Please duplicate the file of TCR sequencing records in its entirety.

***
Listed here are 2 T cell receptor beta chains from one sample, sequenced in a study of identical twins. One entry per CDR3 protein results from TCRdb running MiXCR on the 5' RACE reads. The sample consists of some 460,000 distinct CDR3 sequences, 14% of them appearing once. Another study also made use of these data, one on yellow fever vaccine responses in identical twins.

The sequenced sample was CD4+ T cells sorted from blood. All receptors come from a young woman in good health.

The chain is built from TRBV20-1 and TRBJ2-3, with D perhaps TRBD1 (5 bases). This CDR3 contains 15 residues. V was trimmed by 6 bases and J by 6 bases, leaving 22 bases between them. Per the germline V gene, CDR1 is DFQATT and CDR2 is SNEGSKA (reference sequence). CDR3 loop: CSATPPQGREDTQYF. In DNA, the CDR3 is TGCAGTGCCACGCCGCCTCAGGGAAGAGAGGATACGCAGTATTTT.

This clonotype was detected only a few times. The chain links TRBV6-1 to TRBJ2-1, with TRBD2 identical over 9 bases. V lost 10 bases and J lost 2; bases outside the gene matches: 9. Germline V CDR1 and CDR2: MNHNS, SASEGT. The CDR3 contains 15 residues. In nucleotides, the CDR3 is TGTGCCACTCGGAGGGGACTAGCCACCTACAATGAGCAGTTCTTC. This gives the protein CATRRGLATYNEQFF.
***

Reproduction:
Listed here are 2 T cell receptor beta chains from one sample, sequenced in a study of identical twins. One entry per CDR3 protein results from TCRdb running MiXCR on the 5' RACE reads. The sample consists of some 460,000 distinct CDR3 sequences, 14% of them appearing once. Another study also made use of these data, one on yellow fever vaccine responses in identical twins.

The sequenced sample was CD4+ T cells sorted from blood. All receptors come from a young woman in good health.

The chain is built from TRBV20-1 and TRBJ2-3, with D perhaps TRBD1 (5 bases). This CDR3 contains 15 residues. V was trimmed by 6 bases and J by 6 bases, leaving 22 bases between them. Per the germline V gene, CDR1 is DFQATT and CDR2 is SNEGSKA (reference sequence). CDR3 loop: CSATPPQGREDTQYF. In DNA, the CDR3 is TGCAGTGCCACGCCGCCTCAGGGAAGAGAGGATACGCAGTATTTT.

This clonotype was detected only a few times. The chain links TRBV6-1 to TRBJ2-1, with TRBD2 identical over 9 bases. V lost 10 bases and J lost 2; bases outside the gene matches: 9. Germline V CDR1 and CDR2: MNHNS, SASEGT. The CDR3 contains 15 residues. In nucleotides, the CDR3 is TGTGCCACTCGGAGGGGACTAGCCACCTACAATGAGCAGTTCTTC. This gives the protein CATRRGLATYNEQFF.